In addition to the potential for higher earnings on cash value balances, policyholders of universal life contracts have flexibility in terms of the level of total death benefit, premium amounts paid and payment frequency. After the first year of ownership, universal life policyholders have the option to increase, decrease or skip premium payments, so long as the cash value balance is sufficient to cover all policy expenses. Additionally, policyholders of universal life contracts have the option to select a fixed death benefit payout or an increasing death benefit payout for their beneficiaries. The latter is the equivalent of the pure insurance death benefit plus any accumulation in cash value balances.

Universal life policies are less expensive than whole life policies because the guaranteed minimum interest rate is lower for universal contracts, but premiums are more expensive than term policies. Individuals who are in need of coverage for mid- to long-term financial objectives, or those who want more flexibility in premium frequency and amount, may find universal life more fitting than term or whole life coverage.

Variable Life

Another option within the permanent life insurance category is variable life insurance, which provides policyholders the same long-term coverage and cash value benefits as whole and universal life policies. Variable life insurance premiums are fixed like they are with whole life policies, but cash value balances and death benefits fluctuate. This is because variable life insurance cash value balances are invested in various tax-deferred subaccounts provided by the insurance company. Once policy expenses and charges are paid, the remaining premium amount is moved to the cash value account where it is invested based on the policyholder's investment selections. When the subaccounts perform well, a policyholder's cash value and death benefit rise; when they perform poorly, both the death benefit and cash value fall.

Variable life insurance contracts are best-suited for individuals with a long-term need for coverage. The policyholder takes on the risk of the subaccount performance rather than the insurance carrier, creating a policy that is most appropriate for individuals who want to manage their own cash value accounts and risks associated with them. Cash value balances still grow tax-deferred and are available as a policy loan while the insured is still living. Policyholders of variable life pay similar premiums as those who hold universal life contracts.

Variable Universal Life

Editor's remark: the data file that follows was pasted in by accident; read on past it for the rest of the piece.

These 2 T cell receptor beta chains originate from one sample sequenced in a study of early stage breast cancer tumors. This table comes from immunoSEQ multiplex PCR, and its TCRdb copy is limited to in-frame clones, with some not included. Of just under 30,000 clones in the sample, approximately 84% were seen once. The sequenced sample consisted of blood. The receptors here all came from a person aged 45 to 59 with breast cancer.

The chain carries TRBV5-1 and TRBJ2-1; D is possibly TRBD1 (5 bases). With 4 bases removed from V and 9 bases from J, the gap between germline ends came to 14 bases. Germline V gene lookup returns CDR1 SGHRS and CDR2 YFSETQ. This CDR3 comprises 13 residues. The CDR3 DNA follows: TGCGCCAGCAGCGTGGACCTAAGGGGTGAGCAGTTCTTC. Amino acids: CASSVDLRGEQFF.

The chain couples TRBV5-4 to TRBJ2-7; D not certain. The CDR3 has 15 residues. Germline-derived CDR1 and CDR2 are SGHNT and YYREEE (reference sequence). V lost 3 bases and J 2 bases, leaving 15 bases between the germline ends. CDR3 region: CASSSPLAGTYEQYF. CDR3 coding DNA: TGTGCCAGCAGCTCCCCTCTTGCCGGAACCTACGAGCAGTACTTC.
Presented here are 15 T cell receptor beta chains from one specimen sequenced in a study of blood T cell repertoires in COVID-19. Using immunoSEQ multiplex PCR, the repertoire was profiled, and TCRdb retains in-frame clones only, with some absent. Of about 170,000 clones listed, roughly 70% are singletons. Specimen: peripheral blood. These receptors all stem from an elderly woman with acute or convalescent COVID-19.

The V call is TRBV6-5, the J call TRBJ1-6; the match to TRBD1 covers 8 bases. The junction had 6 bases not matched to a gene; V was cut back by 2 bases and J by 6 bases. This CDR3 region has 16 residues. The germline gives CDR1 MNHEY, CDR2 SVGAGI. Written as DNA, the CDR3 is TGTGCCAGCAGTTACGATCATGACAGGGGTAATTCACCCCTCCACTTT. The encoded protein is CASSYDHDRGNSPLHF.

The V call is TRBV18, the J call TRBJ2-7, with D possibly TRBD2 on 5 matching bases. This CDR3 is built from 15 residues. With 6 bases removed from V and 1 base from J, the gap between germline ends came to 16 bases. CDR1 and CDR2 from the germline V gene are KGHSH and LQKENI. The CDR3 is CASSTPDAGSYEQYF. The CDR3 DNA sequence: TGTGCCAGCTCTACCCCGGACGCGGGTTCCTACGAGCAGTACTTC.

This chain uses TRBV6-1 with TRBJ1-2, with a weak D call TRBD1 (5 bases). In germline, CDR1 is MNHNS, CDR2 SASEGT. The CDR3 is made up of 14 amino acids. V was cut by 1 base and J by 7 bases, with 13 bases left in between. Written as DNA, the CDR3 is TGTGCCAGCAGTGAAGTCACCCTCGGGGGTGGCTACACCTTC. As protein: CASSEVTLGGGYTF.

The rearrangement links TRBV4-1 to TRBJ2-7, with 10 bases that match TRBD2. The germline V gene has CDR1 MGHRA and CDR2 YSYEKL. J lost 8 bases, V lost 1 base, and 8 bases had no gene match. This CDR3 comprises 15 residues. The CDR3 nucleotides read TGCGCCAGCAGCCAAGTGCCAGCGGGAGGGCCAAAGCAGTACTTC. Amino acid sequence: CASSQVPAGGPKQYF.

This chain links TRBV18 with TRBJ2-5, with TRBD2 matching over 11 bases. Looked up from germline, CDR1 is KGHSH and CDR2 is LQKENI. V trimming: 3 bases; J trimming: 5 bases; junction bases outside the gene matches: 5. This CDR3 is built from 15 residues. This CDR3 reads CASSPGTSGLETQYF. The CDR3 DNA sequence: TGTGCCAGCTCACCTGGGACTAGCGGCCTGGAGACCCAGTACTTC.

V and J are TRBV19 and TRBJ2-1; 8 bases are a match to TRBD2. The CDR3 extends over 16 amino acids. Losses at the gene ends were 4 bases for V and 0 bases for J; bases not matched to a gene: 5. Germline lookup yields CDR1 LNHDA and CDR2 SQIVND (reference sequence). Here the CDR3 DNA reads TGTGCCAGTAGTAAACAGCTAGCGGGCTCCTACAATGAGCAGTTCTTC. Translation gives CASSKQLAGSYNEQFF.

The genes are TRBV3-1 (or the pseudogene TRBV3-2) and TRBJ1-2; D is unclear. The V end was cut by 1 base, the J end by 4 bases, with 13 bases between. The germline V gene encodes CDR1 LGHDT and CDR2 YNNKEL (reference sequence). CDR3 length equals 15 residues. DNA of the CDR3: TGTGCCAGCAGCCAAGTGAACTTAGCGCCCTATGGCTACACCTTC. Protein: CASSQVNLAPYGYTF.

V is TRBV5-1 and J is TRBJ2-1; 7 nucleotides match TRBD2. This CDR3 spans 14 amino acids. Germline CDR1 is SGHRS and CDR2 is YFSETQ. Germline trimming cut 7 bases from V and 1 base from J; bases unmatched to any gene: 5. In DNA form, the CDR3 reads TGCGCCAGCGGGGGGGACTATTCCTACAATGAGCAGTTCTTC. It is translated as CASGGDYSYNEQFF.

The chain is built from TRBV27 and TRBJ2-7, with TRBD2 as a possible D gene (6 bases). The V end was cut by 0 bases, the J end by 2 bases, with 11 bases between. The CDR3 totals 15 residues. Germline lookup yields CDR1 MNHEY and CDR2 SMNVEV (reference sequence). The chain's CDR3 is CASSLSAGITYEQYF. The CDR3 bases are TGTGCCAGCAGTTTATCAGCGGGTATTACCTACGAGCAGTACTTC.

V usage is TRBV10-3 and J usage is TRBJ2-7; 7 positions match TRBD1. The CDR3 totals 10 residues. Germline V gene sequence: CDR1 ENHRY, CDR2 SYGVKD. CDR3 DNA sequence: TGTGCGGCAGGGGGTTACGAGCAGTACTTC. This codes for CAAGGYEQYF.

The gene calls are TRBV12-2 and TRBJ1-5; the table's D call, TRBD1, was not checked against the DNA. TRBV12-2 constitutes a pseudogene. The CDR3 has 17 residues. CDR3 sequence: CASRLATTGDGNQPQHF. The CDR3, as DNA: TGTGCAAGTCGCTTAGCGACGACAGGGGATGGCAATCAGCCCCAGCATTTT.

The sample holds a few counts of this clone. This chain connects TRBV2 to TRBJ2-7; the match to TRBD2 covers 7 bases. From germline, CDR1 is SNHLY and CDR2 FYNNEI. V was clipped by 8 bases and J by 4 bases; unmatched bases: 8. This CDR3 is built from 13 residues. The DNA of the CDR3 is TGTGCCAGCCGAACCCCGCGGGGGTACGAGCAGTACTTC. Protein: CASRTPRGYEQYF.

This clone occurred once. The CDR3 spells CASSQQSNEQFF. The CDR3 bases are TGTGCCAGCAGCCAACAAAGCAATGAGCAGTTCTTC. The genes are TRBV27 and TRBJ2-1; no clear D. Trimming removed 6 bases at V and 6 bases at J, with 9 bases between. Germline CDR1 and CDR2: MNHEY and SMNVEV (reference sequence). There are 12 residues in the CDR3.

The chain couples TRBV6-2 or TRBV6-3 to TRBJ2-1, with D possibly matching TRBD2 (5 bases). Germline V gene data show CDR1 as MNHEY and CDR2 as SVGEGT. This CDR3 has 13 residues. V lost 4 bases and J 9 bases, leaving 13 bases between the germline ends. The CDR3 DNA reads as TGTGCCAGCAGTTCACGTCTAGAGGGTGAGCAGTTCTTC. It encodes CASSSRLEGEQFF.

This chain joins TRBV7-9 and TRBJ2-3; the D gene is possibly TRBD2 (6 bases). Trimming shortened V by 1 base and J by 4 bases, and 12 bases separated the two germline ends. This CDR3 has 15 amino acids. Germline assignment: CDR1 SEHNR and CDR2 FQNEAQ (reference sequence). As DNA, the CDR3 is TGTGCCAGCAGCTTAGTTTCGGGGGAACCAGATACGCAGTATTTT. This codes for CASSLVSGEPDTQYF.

Variable universal life insurance coverage is a hybrid of universal life and variable life contracts. Under a variable universal life contract, policyholders have numerous investment subaccounts available to them like they do with variable life policies but also have the flexibility in premium payments and frequency offered by universal life policies. Premium amounts above and beyond the total policy charges and expenses are covered first, with the remaining amount deposited into the cash value account based on the policyholder's investment selections. As with other permanent life contracts, the cash value within a variable universal life policy grows tax-deferred and is available through a policy loan while the policyholder is alive.

The combination of universal life and variable life allows an individual to create a custom policy that suits specific insurance needs for the long-term. However, variable universal life policyholders assume the risk of the underlying investments within the cash value portion of the policy, and death benefit and total cash value can rise or fall over time. Because of the flexibility afforded by a variable universal life policy, policyholders pay slightly more in premiums than universal or variable life policyholders but less than whole life policyholders.

Life insurance coverage is an integral aspect of comprehensive financial planning and estate planning, but there is no single type of life insurance that is most appropriate for every individual. Instead, an evaluation of total death benefit needed, time frame of coverage, and willingness to take on risk within the cash value account are necessary to determine which type of coverage is best-suited for an individual's specific needs.